In ways both glaringly obvious and deeply hidden, thousands, even millions, of miles are embedded in everything we eat, sell, buy, drive, and touch. The capacity to transport a big-screen TV, a vital medicine, or a coffee cup from a factory in Shanghai to a port in California to your local store or front door—and to do so reliably and rapidly 200 million times a day—may be humanity’s most towering achievement. It’s like building the Great Pyramid, the Hoover Dam, and the Golden Gate Bridge all in a day. Every day. Yet the same system delivers grinding commutes, a death every fifteen minutes, an ER trip every thirteen seconds, and crumbling, overloaded roads, rails, and bridges we can no longer afford to make or fix.
Now, for better or for worse, massive change is coming to our door-to-door mega-machine, transforming the nature of commuting, culture, and commerce in the process. We have reached a fork in the road. The question is whether our path leads to Carmageddon or Carmaheaven.
In Door to Door, acclaimed journalist Edward Humes unpacks the epic amount of transportation embedded in a day in the life of a modern American family. With a vivid, human narrative, he brings readers inside America’s busiest port and largest parcel service, details the dough-to-doorbell odyssey of pizza delivery, and rides out a harrowing twenty-four hours on the nation’s deadliest battlefield—our roads and streets.
Through extraordinary access and unforgettable characters, Humes constructs a transportation detective story that reveals the surprising triumphs behind every trip we take and every click we make. At the same time, Door to Door overturns the myths behind our wrong turns: why adding freeway lanes actually makes traffic worse, why bigger cars are less safe, and why there are millions of traffic crashes each year but almost none are “accidents.”
Door to Door offers a glimpse of a possible future transformed by such new efficiencies as ride-sharing and robots, while examining a very real present where transportation is one of the few big things individuals can change—where personal choices can have a profound impact as that fork in the road fast approaches.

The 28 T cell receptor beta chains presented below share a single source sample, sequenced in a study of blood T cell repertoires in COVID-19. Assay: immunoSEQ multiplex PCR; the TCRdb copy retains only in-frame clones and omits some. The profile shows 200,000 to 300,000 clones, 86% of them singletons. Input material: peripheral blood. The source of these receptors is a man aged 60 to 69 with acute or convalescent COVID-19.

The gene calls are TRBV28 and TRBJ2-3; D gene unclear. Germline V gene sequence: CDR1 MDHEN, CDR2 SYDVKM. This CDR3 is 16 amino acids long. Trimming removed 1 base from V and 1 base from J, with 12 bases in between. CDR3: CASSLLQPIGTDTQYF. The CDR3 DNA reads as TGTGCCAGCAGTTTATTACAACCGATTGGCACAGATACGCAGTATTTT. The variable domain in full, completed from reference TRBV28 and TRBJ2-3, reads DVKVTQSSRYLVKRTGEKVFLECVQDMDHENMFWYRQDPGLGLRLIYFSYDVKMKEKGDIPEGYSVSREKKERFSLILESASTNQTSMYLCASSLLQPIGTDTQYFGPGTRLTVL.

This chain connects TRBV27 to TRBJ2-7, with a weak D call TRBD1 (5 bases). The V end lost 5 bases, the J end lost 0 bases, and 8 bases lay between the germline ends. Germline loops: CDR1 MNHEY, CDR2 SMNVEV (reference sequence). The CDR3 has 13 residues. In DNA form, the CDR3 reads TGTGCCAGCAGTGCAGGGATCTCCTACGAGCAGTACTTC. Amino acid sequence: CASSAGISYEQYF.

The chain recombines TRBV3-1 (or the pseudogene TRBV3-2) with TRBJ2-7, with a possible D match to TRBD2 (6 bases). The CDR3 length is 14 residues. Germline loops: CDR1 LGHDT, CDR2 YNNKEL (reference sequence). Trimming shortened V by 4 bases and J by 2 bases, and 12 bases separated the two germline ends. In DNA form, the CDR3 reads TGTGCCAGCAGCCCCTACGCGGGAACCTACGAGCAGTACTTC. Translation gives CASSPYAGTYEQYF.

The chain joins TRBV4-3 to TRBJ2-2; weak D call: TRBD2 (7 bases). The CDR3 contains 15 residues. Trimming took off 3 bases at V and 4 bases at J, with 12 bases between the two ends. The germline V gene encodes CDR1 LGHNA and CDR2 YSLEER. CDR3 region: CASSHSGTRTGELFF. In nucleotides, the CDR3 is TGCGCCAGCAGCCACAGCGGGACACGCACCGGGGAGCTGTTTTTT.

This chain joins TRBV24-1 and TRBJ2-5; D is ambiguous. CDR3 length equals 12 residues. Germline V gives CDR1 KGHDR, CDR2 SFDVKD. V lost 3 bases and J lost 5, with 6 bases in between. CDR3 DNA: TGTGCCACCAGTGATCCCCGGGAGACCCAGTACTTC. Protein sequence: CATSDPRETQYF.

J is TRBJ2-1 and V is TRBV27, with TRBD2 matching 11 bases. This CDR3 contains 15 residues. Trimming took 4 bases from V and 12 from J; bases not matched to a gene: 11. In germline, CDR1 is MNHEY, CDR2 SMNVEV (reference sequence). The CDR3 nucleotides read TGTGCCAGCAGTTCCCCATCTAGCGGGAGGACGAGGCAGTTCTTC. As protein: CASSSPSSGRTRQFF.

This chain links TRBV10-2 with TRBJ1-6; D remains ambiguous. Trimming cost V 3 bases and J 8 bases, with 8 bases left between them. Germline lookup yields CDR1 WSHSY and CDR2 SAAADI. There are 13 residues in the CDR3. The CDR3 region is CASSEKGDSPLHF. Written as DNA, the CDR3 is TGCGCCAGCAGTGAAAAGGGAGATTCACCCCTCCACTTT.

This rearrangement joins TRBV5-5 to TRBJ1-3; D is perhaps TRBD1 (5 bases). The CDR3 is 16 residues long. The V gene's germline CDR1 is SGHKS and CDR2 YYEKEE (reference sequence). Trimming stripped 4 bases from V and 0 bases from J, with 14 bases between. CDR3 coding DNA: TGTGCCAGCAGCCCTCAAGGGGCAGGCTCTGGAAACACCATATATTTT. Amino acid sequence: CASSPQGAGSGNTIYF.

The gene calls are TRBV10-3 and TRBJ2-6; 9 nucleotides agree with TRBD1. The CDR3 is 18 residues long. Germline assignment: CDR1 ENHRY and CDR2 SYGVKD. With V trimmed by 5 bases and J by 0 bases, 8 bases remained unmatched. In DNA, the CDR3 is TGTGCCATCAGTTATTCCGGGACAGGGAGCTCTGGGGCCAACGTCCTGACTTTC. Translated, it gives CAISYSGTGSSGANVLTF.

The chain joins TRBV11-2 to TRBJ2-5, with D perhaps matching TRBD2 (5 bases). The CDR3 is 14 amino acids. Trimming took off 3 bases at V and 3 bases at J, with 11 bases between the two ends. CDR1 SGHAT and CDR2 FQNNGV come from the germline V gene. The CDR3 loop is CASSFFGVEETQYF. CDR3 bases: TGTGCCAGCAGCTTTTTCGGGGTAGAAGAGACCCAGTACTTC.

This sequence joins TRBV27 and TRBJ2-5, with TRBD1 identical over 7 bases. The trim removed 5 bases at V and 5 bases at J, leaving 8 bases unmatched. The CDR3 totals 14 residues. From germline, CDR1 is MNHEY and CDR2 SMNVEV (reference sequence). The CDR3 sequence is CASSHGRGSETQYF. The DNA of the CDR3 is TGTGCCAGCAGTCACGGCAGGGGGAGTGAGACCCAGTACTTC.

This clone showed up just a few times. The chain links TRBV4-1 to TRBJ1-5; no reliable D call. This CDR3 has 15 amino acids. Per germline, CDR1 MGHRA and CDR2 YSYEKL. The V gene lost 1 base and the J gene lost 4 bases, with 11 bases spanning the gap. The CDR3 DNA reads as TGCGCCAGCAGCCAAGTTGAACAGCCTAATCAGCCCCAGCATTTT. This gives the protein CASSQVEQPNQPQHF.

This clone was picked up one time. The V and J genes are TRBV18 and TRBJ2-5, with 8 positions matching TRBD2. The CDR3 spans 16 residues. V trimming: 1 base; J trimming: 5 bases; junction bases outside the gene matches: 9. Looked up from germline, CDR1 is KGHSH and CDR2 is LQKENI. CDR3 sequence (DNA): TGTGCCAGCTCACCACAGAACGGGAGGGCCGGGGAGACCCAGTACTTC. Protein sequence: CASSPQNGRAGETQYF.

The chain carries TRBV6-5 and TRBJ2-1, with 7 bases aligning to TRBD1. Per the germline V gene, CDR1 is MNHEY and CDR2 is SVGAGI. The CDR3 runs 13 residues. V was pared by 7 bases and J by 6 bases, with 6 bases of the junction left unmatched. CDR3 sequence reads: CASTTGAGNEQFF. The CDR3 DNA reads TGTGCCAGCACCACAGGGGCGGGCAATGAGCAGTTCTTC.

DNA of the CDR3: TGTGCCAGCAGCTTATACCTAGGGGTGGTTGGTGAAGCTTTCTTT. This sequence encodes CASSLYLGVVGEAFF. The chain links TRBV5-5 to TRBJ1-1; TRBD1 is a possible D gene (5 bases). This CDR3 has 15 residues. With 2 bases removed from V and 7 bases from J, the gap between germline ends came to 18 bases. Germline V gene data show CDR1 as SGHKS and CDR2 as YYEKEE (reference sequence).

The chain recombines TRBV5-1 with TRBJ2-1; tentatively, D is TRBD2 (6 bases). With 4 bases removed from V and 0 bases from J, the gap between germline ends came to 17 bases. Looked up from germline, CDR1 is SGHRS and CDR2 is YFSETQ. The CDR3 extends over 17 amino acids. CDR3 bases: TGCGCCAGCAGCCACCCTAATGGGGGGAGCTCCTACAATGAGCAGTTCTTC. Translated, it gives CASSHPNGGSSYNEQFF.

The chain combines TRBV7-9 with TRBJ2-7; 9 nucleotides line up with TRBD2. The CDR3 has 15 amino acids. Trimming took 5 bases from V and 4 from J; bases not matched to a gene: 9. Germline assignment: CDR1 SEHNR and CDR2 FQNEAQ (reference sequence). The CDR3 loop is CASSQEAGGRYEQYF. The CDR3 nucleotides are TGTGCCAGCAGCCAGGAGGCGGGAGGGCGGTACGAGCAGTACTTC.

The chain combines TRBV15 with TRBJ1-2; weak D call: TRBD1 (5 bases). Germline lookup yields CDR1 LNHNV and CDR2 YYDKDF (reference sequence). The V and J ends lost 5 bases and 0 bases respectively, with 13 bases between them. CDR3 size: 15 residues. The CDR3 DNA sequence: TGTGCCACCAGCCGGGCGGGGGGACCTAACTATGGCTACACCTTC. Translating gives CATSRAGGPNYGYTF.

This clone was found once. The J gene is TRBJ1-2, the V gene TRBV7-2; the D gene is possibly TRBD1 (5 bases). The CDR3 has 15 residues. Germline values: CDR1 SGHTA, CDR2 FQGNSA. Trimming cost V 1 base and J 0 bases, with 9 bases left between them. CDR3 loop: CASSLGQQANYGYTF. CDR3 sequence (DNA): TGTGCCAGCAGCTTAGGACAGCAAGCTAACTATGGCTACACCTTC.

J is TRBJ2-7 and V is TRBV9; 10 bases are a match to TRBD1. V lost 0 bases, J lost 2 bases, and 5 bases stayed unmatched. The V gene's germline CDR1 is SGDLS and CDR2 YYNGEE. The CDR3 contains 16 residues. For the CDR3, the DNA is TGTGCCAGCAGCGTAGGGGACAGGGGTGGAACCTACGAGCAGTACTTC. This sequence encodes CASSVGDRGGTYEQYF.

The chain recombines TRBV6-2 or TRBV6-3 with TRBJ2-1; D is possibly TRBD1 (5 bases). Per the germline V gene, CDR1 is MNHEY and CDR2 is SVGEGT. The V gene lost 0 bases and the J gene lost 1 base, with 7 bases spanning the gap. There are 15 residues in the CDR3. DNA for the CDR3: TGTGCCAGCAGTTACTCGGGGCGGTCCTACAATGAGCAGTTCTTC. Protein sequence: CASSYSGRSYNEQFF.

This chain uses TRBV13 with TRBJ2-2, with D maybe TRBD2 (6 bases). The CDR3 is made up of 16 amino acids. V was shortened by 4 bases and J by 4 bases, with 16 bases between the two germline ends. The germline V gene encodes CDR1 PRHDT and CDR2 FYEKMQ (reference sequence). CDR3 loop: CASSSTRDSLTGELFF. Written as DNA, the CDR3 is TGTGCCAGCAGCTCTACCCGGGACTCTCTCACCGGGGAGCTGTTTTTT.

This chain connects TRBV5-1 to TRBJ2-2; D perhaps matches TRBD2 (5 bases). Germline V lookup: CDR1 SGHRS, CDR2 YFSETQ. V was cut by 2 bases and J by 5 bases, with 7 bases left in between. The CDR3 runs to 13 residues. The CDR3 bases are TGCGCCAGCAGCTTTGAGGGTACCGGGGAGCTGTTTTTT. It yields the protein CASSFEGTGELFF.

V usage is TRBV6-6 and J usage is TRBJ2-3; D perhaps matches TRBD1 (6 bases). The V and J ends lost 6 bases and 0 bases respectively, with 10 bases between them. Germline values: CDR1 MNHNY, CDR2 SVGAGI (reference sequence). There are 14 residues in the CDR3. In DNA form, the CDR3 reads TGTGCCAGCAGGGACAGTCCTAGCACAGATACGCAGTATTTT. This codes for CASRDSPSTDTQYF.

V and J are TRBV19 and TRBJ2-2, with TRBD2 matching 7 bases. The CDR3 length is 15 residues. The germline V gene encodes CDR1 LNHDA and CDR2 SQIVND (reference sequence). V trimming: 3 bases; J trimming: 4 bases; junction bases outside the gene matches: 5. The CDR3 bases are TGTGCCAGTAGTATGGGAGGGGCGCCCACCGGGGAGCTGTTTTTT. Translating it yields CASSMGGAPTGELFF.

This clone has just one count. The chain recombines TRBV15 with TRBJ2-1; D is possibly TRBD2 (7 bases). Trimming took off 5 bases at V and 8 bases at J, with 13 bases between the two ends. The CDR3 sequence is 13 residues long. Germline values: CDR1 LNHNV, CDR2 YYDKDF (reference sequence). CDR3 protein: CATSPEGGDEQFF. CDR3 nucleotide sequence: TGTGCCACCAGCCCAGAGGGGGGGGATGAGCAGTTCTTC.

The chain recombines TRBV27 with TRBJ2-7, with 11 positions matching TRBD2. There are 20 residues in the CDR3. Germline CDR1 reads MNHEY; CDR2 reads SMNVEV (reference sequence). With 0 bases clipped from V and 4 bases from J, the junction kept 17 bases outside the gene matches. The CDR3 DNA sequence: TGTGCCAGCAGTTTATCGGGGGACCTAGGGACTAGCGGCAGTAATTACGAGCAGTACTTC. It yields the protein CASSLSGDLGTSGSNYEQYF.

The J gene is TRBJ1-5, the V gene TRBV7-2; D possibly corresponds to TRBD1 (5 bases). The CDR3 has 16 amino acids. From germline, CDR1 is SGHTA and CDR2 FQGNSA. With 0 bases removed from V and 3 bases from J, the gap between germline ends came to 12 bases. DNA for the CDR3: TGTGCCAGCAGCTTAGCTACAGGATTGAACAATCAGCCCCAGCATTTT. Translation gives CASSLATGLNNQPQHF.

Advance Praise for Door To Door
“So much effort goes into moving our bodies and our stuff around. And as this book makes very clear, it could be done so much better! A fascinating read, from the center of the world’s car culture.”—Bill McKibben, author of Deep Economy
“Humes takes readers on a million-mile journey that crosses intersections of public policy, mega-corporations, and local communities, and ends up at the kitchen counter. By looking across an entire system, he reveals the true impact of our consumer-driven, next-day-delivery economy and the (lack of) infrastructure that ties it all together. Door to Door is a must-read for those who want to understand and solve the biggest social challenges of our day.”—Rob Kaplan, co-founder and managing director, Closed Loop Fund, and former director of sustainability, Walmart
“In this groundbreaking work, Ed Humes shows that we could have fast, reliable, and incredibly safe transport if we only had the political guts to choose it. Hopefully, this fascinating work will prompt long-overdue changes.”—Samuel Fromartz, editor in chief, Food & Environment Reporting Network, and author of the award-winning In Search of the Perfect Loaf“Humes takes us inside the mammoth transportation systems that move things, and move us, around. Door to Door is an eye-opening account of the massive physical systems that support our increasingly digital world.”—Richard Florida, professor, University of Toronto and NYU, and author of The Rise of the Creative Class
“Humes takes us inside the mammoth transportation systems that move things, and move us, around. Door to Door is an eye-opening account of the massive physical systems that support our increasingly digital world.” —Richard Florida, author of the Rise of the Creative Class, University of Toronto & NYU professor
“In this groundbreaking work, Ed Humes shows that we could have fast, reliable and incredibly safe transport, if we only had the political guts to choose it. Hopefully, this fascinating work will prompt long overdue changes. “ —Samuel Fromartz, editor in chief of the Food & Environment Reporting Network, and author of the award-winning In Search of the Perfect Loaf.
“So much effort goes to moving our bodies and our stuff around. And as this book makes very clear, it could be done so much better! A fascinating read, from the center of the world’s car culture” —Bill McKibben, author Deep Economy
“This timely book will inspire many readers to change their habits and their views of the future.” —Booklist